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Crusty Public Relations

I cringed when Rupert Murdoch was pied in the face in Britain’s Parliament at the peak of his News of the World scandal. As frosting projectiled toward the media tycoon’s face, jaws dropped in both offended horror and journalistic hunger for a rich news story. The gears of a media landscape Murdoch helped construct began turning against him as reporters baked the event into a delicious tabloid commentary on the mogul’s precipitous fall from grace.

I cringed because I saw a leader’s struggles compounded by the judgmental gaze of media. Leaders often incorporate media training into their management arsenal. Politically savvy executives understand that the internet generation affixes a steady lens on people in positions of power. You may try to establish a contained audience of coalition partners and interested parties, but you must realize your statements and actions reach an alarmingly diverse audience.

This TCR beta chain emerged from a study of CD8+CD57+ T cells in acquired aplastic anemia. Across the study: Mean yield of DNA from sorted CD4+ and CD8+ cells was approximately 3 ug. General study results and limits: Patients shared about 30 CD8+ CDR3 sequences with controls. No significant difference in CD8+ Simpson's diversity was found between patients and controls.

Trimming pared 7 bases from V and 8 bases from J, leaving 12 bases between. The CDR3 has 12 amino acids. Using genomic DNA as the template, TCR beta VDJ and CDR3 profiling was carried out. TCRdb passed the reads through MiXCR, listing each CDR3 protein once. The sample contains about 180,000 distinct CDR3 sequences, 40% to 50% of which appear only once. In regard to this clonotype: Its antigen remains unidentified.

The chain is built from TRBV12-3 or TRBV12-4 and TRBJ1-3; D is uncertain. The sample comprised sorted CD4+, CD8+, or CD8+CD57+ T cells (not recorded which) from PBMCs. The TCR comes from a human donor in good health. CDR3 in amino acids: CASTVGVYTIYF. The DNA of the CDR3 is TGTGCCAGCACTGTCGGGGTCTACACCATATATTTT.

Everyone receives the same HR orientation that warns you to seize your internet identity and protect your external image. However, leaders invariably find this lesson conflicting with the impulse to promote accomplishments and campaign your agenda to the past. A leader is a public personality so how does one hide from flying pastries when fortunes go south?

There is no clever maxim that frees the proactive leader from the 24 hour news cycle. Human resources logic suggests that a leader adopts a cautious paranoia that shields them from an antagonistic external world. This caution may work for Willy Wonka but leaders from Richard Nixon to Julian Assange have discovered the perils of mobilizing a paranoid agenda.

The truly proactive leader co-opts the media into its coalition as an active participant in mobilizing an agenda. Like all coalition partners, the media is not always your ally. Journalists and public observers can range from active supporters to weak supporters to committed antagonists. While factions of the public may applaud your agenda, others may actively disparage your efforts. Don’t view the media as a monolithic organism but rather as a diffuse network of critical observers.

You will inevitably confront your pie-in-the-sky moment and there’s no guarantee you’ll be able to duck out of the frosty public spotlight. Just pack some napkins and a sense of humor and you’ll receive your just deserts.



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